Significant changes to the commercial provisions in 2012 IECC

10/15/2013


Air leakage

Figure 3: Fans set up in the doorway of a building to perform a full-building blower test, a compliance option listed in Section C402.4.1.2. Courtesy: Retrotec Inc.Except for climate zones 1 through 3, a continuous air barrier is required around the thermal building envelope (C402.4). Subsection C402.4.1.1 details the construction requirements of the air barrier and subsection C402.4.1.2 lists three compliance options, one of which is required to be met: materials, assemblies, or full building testing (see Figure 3). A table of maximum fenestration assembly leakage rates is provided in Section C402.4.3.

Unless required to comply with IBC Section 715 or 715.4 or UL 1784, doors and access openings from conditioned spaces into shafts, chutes, stairways, and elevator lobbies shall meet the fenestration requirements or be sealed per a newly added section (C402.4.4). Stairway, shaft, and outdoor air intakes and exhausts shall be provided with motorized dampers limited to a leakage rate of 4 cfm/sq ft. Gravity dampers meeting a 20 cfm/sq ft leakage rate are permitted as an exception for outdoor intakes and exhausts in climate zones 1 to 3, buildings less than 3 stories, as exhaust and relief dampers, and where the design outdoor air intake or exhaust capacity is ≤ 300 cfm. Dampers smaller than 2 ft in either dimension are permitted a leakage rate of 40 cfm/sq ft (C402.4.5).

Building envelope

Figure 4: Low-sloped roofs (<1/6 grade) directly above conditioned spaces in climate zones 1 through 3 must comply with roof reflectance and emittance requirements listed in newly added Table C402.2.1.1. Courtesy: A S Klein Engineering

Exposed outdoor piping insulation must now be protected from degradation, and use of adhesive tapes is not permitted (C403.2.8.1). Some exceptions to piping insulation requirements (C403.2.8) were also modified. The temperature range in exception 3 was decreased from 55 to 105 F to 60 to 105 F. Exception 5 no longer applies to piping 4 ft or less in length but instead to strainers, control valves, and balancing valves on piping with a diameter of 1 in. or less. Exception 6 was added that applies to buried piping conveying fluids ≤ 60 F.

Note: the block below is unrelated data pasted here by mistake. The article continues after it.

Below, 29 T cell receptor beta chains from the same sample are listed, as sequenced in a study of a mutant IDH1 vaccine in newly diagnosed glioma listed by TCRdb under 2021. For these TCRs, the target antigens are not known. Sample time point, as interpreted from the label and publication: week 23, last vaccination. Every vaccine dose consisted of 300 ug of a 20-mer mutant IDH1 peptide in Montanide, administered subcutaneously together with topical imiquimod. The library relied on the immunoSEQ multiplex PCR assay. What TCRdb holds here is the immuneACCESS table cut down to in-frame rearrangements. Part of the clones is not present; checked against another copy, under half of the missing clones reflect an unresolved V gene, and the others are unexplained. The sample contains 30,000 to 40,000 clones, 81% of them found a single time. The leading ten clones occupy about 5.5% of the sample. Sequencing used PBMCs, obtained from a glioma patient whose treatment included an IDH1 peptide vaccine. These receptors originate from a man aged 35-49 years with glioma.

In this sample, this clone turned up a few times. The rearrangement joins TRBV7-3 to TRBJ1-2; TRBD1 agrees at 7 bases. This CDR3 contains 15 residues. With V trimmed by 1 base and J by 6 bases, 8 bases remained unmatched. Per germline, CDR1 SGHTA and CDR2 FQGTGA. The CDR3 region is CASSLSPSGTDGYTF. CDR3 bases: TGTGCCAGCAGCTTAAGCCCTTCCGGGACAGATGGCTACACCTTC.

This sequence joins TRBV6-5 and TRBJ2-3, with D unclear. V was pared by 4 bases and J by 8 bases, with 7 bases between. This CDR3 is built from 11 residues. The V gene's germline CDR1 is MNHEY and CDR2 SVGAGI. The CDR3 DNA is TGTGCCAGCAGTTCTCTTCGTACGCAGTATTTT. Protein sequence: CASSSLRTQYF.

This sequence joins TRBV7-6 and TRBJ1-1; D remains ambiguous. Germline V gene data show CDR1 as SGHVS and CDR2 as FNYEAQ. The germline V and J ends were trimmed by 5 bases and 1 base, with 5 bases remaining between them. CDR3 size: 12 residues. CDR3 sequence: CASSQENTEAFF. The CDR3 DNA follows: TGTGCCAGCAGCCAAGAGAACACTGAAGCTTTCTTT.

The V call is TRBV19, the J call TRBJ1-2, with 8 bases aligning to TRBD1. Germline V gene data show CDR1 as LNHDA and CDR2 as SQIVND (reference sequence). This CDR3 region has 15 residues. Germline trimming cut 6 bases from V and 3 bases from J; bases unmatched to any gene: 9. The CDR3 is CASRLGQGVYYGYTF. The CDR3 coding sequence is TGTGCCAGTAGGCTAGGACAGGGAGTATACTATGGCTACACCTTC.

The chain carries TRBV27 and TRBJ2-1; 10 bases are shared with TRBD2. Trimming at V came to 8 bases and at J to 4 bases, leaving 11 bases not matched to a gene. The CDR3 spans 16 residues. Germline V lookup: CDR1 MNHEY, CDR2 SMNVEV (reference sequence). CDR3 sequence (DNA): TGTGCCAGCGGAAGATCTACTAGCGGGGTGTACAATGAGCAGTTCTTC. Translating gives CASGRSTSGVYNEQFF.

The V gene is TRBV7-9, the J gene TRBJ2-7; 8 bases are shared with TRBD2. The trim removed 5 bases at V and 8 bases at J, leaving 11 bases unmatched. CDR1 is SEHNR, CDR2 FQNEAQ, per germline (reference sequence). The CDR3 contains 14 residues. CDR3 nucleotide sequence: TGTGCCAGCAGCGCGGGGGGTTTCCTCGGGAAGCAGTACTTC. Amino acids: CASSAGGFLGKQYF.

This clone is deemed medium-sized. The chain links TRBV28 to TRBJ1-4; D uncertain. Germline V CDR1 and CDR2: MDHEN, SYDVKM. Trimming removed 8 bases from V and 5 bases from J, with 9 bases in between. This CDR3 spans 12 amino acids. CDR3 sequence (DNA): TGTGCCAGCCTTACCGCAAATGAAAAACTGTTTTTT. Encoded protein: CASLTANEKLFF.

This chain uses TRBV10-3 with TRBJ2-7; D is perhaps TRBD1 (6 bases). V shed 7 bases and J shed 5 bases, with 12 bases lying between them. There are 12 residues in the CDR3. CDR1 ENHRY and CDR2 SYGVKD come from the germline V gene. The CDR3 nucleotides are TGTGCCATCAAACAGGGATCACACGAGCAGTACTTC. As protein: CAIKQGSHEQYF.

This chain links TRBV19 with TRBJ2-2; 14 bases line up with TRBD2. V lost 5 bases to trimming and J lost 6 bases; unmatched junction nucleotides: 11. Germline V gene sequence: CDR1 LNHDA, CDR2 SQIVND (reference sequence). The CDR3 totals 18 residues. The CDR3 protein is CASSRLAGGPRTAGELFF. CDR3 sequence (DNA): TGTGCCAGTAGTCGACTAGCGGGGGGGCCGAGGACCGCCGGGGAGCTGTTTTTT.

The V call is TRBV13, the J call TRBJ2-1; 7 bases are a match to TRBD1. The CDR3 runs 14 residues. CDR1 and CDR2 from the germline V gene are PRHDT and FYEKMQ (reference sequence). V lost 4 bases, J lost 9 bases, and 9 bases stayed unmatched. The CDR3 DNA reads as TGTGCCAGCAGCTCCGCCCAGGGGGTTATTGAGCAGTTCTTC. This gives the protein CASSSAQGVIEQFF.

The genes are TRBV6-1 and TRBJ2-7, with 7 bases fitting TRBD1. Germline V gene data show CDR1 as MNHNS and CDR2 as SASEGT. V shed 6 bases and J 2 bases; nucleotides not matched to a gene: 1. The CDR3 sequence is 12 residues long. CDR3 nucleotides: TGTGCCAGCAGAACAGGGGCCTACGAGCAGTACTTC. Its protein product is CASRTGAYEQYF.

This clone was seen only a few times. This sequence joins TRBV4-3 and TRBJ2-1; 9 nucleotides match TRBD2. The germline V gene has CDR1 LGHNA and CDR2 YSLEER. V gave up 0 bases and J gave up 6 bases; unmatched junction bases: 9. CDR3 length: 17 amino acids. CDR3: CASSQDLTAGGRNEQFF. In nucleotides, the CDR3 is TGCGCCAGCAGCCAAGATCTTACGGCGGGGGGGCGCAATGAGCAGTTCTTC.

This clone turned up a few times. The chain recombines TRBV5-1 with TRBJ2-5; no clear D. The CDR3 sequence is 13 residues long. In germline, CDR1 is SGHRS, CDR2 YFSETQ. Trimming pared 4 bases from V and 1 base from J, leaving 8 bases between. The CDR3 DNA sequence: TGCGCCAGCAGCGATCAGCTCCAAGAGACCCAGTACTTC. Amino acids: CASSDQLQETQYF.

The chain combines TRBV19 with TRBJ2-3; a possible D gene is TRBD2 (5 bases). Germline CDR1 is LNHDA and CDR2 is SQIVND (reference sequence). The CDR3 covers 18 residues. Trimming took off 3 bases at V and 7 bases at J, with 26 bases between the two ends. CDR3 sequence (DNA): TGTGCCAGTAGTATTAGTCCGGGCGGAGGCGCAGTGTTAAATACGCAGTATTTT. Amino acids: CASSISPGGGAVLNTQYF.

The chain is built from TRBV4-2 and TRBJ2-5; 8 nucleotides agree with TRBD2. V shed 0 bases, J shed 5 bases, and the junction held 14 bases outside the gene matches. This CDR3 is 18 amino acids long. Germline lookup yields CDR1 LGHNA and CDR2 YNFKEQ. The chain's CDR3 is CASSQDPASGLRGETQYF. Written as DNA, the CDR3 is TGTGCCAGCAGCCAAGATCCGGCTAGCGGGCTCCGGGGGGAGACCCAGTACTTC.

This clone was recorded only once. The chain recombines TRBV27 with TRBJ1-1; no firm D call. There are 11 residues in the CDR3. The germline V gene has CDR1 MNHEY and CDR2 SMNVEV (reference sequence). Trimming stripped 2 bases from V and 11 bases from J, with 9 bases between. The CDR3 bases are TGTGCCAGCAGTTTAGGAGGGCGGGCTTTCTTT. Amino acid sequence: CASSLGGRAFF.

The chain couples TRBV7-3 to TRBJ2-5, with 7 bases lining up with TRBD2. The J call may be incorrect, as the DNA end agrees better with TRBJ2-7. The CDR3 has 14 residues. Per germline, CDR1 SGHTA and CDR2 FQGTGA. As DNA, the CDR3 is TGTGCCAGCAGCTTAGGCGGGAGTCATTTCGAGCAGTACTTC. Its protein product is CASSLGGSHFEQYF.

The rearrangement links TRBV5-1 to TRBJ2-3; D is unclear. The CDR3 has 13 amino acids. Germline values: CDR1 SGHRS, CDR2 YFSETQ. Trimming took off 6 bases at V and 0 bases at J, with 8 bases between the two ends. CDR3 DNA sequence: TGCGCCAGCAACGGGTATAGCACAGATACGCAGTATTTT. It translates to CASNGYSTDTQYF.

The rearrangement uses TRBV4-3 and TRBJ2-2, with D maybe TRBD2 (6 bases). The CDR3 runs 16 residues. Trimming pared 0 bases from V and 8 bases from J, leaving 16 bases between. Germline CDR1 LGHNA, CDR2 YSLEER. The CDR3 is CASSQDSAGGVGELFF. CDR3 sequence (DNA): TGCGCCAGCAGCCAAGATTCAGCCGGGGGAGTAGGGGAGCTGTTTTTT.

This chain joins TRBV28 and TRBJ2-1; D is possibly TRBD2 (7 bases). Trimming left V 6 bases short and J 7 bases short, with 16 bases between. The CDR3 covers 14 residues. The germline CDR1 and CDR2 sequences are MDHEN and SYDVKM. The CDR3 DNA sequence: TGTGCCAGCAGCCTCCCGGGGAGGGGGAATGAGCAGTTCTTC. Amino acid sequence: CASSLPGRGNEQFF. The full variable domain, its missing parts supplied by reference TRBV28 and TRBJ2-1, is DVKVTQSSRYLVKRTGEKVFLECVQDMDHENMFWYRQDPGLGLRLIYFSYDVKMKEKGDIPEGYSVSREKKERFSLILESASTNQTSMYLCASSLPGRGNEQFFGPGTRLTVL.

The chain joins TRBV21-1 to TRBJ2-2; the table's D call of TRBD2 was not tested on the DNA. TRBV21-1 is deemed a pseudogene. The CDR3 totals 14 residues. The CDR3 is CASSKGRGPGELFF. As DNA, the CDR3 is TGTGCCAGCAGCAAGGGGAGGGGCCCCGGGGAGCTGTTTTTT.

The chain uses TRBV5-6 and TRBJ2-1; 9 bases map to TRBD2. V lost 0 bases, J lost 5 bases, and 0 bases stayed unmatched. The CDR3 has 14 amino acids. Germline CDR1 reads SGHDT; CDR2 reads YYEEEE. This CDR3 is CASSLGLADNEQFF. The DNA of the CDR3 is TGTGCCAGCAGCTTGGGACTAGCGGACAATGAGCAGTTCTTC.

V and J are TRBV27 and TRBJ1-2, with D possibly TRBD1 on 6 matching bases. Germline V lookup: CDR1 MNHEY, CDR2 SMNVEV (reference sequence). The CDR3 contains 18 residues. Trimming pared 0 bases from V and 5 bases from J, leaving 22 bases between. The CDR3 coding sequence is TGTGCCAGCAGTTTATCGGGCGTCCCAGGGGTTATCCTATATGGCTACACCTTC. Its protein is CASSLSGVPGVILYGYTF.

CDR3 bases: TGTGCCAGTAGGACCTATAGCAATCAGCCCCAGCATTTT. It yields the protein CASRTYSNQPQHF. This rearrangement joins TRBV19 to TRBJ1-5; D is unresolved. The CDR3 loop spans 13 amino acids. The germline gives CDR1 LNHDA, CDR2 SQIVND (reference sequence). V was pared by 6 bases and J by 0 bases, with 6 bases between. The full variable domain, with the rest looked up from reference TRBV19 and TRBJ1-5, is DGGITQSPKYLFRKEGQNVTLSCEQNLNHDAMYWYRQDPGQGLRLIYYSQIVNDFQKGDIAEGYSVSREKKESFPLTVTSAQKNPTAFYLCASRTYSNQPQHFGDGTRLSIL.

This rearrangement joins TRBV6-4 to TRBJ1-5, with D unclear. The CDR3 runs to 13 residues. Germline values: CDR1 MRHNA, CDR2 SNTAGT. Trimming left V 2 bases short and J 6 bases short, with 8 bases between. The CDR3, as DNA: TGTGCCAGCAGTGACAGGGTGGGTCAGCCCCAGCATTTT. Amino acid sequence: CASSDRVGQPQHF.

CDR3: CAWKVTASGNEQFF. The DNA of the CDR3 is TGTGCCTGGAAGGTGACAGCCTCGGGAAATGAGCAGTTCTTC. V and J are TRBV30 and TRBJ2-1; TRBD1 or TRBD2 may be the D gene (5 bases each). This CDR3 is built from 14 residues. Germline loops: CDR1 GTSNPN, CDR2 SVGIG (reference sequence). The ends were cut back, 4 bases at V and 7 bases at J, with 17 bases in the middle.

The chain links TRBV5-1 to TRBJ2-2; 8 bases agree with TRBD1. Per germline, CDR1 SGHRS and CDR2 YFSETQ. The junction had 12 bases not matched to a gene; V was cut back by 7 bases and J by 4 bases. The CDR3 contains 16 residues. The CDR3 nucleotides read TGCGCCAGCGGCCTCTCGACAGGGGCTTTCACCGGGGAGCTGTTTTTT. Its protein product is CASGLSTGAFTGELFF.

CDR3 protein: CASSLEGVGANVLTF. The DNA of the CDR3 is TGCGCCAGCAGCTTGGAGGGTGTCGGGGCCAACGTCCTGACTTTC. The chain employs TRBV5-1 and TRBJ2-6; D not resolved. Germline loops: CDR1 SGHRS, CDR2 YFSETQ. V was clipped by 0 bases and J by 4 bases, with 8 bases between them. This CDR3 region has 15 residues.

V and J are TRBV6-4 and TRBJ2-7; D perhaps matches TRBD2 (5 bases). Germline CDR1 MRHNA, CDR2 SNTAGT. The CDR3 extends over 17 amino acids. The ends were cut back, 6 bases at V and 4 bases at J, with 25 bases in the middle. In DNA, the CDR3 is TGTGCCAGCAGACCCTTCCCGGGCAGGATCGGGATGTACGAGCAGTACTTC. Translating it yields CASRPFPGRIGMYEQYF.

Table C403.2.8, Minimum Pipe Insulation Thickness, was expanded, and the insulation thicknesses for very hot fluids and steam were increased tremendously; however, a footnote was added allowing a thickness reduction for direct-buried heating and hot water system piping. An exception was added to Section C404.5, Pipe Insulation, for heat-traced piping systems, specifying that they must meet the insulation thickness requirements per the manufacturer’s installation instructions.

A minimum insulation of R-3.5 is now required for radiant panels, associated U-bends and headers, and the bottom surfaces of structures incorporating radiant heating (C402.2.8).



LAWRENCE , PA, United States, 10/25/13 05:01 PM:

The article should state that very few states and jurisdictions are adopting the 2012 I Codes, and when they do, they are being amended. The reasons for not adopting are the Codes are that they are too complicated, too expensive, and cannot be fully enforced. Indeed, some states and jurisdictions are looking to move to a six year or longer code adoption cycle for these and other reasons. This move concerns the code writing groups, whose income is heavily dependent on selling books.
The Top Plant program honors outstanding manufacturing facilities in North America. View the 2015 Top Plant.